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LANSING, Mich. (3/23/09)--The Invest in America campaign closed about 32,000 vehicle sales in February, on top of 25,000 in January, for a total of 57,000 sales in the two months since the program went national. Invest in America is credit unions’ auto loan discount program with auto manufacturers General Motors Corp. (GM) and Chrysler Corp. The program started in December with a four-state pilot program for GM and a 12-state pilot for Chrysler. The campaign includes contractual credit union member incentives from GM and Chrysler. GM is offering supplier pricing, which averages about $1,500 per vehicle, with its Credit Union Member Discount, and Chrysler is offering $500 or $1,000 rebates through its Credit Union Member Cash program. The nationwide program is on a 90-day pilot with GM and a 180-day pilot with Chrysler. All 7,800 U.S. credit unions are eligible to participate in and market the program to their nearly 90 million credit union members. Collectively, U.S. credit unions have about $160 billion in capital to lend. About 70% to 80% of the 57,000 sales were financed by credit unions, estimated David Adams, CEO of CUcorp and president/CEO of the Michigan Credit Union League, in a conference call Friday. “Those sales are coming during the toughest months of the year,” Adams said. “We’re confident that credit unions are making a significant impact in the auto industry when it really matters.” So far, support for the program has come from more than 1,000 credit unions nationwide, and 40 state credit union leagues and associations support it. Credit unions’ share of auto loans rose to about 25% in January, compared with 14.8% in March of 2008, Adams added. Invest in America is a “natural” due to the collective customer bases of credit unions and General Motors (GM), Mark Degnan, GM director of local advertising and marketing, said during the conference call. “Credit unions have loyal customer bases and that has helped us gain customers through Invest in America,” he said. “It’s been a [beneficial situation] for GM, credit unions and dealers by adding additional credit capacity for consumers.” A strong percentage of the program participants appear to be first-time buyers. About 66% are either buying a GM vehicle for the first time, or are former GM customers who left and now have come back to purchase a GM vehicle through the program, Degnan said. Also, five of the 10 largest U.S. credit unions have begun to market the program, including: Navy FCU, Vienna, Va.; Suncoast Schools FCU, Tampa, Fla.; The Golden 1 CU, Sacramento, Calif.; Ent FCU, Colorado Springs, Colo.; and State Employees CU, Raleigh, N.C.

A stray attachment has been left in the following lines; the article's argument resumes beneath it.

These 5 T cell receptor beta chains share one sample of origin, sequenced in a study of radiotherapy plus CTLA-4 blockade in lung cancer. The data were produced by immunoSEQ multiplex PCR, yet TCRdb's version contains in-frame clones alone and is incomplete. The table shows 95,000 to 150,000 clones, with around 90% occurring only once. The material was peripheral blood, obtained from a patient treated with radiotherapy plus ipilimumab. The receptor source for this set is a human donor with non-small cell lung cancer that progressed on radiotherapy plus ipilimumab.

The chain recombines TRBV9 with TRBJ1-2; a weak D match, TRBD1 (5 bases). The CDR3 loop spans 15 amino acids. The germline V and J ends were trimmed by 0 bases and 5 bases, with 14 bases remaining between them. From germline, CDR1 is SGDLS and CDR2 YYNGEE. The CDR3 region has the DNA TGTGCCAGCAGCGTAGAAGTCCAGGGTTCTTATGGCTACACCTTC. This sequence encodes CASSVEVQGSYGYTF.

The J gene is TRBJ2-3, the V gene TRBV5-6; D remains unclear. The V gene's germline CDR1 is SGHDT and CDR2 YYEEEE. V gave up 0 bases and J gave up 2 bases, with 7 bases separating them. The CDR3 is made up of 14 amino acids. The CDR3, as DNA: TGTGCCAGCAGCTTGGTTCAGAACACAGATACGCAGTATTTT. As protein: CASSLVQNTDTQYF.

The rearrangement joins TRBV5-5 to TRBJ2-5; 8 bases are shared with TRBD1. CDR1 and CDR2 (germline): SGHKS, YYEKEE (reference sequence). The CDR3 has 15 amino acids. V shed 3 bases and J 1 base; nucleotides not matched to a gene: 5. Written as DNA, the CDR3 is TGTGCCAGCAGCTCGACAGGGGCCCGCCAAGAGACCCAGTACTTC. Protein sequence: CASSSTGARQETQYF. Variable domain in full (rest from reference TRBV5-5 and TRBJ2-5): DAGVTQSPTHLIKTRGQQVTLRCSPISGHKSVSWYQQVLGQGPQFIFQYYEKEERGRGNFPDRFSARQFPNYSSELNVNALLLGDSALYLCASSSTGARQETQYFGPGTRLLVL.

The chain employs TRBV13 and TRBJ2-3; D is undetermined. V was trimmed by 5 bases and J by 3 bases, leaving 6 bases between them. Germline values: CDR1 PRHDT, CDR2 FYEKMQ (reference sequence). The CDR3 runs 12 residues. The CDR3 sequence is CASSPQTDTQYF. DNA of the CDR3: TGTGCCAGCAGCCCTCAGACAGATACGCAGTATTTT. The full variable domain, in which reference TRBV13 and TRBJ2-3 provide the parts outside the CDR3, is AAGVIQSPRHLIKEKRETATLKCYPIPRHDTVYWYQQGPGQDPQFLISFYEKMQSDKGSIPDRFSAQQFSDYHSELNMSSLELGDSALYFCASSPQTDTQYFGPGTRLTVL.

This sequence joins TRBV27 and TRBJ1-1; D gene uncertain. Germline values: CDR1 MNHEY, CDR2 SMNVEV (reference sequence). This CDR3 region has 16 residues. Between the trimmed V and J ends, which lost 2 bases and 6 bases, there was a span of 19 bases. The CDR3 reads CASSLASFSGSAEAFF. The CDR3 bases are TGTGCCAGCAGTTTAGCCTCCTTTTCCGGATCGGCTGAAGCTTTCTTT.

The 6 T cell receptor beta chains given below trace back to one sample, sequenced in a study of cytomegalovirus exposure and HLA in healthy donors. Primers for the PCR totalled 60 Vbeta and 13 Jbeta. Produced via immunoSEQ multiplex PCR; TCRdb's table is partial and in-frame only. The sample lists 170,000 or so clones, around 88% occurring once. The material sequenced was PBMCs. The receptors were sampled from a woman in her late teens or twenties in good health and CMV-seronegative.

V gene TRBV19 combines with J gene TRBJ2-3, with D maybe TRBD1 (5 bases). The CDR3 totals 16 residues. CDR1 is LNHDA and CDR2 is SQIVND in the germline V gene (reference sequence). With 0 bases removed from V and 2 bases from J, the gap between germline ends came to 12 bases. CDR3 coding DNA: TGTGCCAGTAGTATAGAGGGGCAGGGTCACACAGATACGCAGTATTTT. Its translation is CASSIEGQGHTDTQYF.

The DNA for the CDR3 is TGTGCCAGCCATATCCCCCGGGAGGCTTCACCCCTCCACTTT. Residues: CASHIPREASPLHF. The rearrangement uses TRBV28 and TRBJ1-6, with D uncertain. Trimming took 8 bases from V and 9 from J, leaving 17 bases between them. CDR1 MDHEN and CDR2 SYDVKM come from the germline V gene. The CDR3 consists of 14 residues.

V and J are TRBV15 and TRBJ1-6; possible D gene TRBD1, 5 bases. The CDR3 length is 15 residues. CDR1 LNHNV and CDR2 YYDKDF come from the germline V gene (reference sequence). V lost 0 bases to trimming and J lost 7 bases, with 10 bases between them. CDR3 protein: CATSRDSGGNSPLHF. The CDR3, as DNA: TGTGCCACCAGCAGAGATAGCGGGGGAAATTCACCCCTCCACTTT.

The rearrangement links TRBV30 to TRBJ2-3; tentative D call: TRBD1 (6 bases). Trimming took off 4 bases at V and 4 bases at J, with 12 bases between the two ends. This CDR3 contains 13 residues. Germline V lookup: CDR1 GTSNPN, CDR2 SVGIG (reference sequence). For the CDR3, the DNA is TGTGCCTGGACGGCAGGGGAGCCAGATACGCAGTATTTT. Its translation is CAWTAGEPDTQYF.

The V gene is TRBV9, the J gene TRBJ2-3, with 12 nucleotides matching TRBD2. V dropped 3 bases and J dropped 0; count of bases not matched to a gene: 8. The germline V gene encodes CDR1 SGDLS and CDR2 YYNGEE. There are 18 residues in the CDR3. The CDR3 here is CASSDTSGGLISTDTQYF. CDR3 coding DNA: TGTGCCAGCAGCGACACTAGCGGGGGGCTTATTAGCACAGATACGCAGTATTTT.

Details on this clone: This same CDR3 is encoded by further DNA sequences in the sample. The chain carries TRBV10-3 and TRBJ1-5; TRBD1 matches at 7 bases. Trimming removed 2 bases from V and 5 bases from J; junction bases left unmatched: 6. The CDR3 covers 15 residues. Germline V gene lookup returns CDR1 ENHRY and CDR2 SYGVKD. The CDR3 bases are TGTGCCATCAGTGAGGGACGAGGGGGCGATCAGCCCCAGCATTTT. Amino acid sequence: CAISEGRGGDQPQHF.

Huffington on IMSNBCI Bolster CUs